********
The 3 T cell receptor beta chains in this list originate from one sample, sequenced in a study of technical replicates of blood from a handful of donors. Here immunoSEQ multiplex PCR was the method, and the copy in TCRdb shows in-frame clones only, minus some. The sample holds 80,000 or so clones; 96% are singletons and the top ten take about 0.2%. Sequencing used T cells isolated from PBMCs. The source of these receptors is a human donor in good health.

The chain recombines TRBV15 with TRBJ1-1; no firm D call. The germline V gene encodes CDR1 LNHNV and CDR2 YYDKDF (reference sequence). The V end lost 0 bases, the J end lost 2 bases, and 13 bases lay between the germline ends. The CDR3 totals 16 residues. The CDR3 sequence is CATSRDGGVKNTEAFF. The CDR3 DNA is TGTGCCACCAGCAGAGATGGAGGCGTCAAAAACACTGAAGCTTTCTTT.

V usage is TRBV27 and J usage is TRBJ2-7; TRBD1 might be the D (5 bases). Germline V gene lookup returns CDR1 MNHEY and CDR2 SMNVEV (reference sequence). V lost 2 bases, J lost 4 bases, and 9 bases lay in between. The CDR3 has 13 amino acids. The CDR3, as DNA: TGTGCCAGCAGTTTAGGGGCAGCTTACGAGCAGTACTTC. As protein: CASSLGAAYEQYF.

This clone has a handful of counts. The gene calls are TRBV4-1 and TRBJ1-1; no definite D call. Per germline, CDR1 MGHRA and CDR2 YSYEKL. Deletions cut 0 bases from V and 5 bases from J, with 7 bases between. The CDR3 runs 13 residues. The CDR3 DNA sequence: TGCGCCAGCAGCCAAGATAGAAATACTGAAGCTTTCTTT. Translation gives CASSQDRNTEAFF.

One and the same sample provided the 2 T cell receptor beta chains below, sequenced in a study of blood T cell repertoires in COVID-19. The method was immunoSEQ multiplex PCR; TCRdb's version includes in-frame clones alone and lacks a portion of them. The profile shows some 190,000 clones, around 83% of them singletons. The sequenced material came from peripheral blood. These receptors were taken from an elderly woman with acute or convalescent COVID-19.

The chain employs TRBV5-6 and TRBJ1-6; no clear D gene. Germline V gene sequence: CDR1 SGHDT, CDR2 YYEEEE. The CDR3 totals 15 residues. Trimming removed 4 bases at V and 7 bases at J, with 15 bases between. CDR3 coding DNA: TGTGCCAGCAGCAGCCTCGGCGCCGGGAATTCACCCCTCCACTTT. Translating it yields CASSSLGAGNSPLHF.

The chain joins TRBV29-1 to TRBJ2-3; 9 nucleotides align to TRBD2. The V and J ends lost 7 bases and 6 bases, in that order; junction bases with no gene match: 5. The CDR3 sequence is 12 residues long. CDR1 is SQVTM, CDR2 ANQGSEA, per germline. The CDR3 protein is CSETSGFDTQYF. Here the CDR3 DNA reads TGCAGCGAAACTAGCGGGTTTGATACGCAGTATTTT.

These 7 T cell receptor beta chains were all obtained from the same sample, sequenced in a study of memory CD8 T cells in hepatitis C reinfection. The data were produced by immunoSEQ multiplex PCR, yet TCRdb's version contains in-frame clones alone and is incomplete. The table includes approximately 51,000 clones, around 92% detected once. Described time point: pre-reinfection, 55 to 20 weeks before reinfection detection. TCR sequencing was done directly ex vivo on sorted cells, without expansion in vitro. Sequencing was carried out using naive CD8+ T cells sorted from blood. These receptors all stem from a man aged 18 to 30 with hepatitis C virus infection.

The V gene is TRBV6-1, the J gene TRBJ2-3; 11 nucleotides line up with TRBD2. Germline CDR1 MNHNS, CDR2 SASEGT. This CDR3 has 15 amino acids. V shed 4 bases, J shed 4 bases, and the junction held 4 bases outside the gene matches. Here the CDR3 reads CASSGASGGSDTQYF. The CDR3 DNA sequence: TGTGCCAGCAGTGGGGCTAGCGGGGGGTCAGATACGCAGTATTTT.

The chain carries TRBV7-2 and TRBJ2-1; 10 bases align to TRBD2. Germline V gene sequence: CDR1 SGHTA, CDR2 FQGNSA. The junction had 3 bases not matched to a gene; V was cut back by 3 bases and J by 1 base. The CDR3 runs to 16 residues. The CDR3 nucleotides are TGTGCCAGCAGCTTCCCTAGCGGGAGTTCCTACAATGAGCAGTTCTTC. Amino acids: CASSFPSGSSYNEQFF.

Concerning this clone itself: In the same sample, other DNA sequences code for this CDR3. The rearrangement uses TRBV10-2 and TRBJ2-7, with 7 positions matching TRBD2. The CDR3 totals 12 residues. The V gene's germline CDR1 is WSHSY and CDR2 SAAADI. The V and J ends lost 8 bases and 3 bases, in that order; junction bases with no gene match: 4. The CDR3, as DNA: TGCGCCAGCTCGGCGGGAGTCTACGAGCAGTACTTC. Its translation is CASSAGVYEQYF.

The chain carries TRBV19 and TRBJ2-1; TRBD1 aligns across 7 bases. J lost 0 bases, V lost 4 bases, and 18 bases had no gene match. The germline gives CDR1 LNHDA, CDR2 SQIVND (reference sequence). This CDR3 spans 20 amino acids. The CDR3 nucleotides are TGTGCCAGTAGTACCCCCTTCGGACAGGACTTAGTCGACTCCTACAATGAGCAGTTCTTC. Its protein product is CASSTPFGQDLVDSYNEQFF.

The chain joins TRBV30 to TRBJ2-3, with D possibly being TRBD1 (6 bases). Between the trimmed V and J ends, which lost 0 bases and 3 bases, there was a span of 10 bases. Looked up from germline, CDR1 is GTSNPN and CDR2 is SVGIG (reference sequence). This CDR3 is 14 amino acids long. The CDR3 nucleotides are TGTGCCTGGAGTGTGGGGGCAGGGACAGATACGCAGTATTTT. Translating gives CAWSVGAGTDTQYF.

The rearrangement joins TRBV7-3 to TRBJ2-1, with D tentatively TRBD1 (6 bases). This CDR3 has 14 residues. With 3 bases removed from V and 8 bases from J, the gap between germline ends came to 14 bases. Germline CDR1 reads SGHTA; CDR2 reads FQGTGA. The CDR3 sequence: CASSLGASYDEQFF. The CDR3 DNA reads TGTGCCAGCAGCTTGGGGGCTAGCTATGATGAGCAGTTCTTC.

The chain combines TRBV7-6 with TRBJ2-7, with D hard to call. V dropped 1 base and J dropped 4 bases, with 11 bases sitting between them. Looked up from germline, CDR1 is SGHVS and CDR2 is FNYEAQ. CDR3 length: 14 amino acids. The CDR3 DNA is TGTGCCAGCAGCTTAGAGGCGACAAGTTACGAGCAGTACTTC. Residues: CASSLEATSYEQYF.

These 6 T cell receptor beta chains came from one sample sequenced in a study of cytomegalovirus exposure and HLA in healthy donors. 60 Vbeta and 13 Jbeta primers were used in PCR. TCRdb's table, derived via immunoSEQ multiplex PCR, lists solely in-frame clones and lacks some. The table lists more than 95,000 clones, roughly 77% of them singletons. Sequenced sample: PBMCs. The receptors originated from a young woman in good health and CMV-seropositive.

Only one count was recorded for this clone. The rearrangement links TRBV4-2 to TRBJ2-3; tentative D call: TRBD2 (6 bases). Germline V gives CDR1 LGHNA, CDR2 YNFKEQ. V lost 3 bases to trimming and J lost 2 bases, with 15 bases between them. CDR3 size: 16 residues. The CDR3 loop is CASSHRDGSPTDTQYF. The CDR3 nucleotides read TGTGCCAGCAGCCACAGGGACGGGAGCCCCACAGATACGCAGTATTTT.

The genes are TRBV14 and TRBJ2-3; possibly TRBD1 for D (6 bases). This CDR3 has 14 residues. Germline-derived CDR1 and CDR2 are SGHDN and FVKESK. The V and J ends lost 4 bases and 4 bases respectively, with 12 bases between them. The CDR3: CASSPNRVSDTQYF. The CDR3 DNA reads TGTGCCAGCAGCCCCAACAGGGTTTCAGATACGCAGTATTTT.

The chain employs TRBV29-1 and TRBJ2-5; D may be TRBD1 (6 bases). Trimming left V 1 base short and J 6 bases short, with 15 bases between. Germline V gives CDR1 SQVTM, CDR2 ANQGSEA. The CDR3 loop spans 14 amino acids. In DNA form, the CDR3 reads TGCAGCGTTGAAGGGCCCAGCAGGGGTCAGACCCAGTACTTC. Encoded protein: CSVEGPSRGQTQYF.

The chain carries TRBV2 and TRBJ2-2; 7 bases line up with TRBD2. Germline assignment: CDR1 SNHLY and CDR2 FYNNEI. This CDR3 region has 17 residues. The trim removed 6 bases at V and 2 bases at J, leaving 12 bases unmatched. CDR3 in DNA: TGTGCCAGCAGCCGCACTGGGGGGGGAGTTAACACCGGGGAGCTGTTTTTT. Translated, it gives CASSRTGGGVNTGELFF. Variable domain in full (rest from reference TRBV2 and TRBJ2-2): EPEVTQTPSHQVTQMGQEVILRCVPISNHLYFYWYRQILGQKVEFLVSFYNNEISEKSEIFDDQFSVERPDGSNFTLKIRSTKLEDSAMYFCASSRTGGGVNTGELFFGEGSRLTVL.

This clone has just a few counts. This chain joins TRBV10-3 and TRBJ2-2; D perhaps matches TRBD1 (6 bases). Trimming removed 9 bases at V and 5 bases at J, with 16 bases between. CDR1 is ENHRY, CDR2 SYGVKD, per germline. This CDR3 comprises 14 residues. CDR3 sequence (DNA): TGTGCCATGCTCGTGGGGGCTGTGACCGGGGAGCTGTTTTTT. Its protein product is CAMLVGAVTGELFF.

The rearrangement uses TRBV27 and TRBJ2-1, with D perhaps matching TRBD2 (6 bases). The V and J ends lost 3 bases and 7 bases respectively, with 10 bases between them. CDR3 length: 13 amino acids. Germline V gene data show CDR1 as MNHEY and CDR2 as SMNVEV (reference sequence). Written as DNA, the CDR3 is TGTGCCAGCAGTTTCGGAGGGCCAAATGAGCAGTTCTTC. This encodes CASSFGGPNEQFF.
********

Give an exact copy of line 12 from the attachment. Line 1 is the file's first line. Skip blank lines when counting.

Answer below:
The chain carries TRBV19 and TRBJ2-1; TRBD1 aligns across 7 bases. J lost 0 bases, V lost 4 bases, and 18 bases had no gene match. The germline gives CDR1 LNHDA, CDR2 SQIVND (reference sequence). This CDR3 spans 20 amino acids. The CDR3 nucleotides are TGTGCCAGTAGTACCCCCTTCGGACAGGACTTAGTCGACTCCTACAATGAGCAGTTCTTC. Its protein product is CASSTPFGQDLVDSYNEQFF.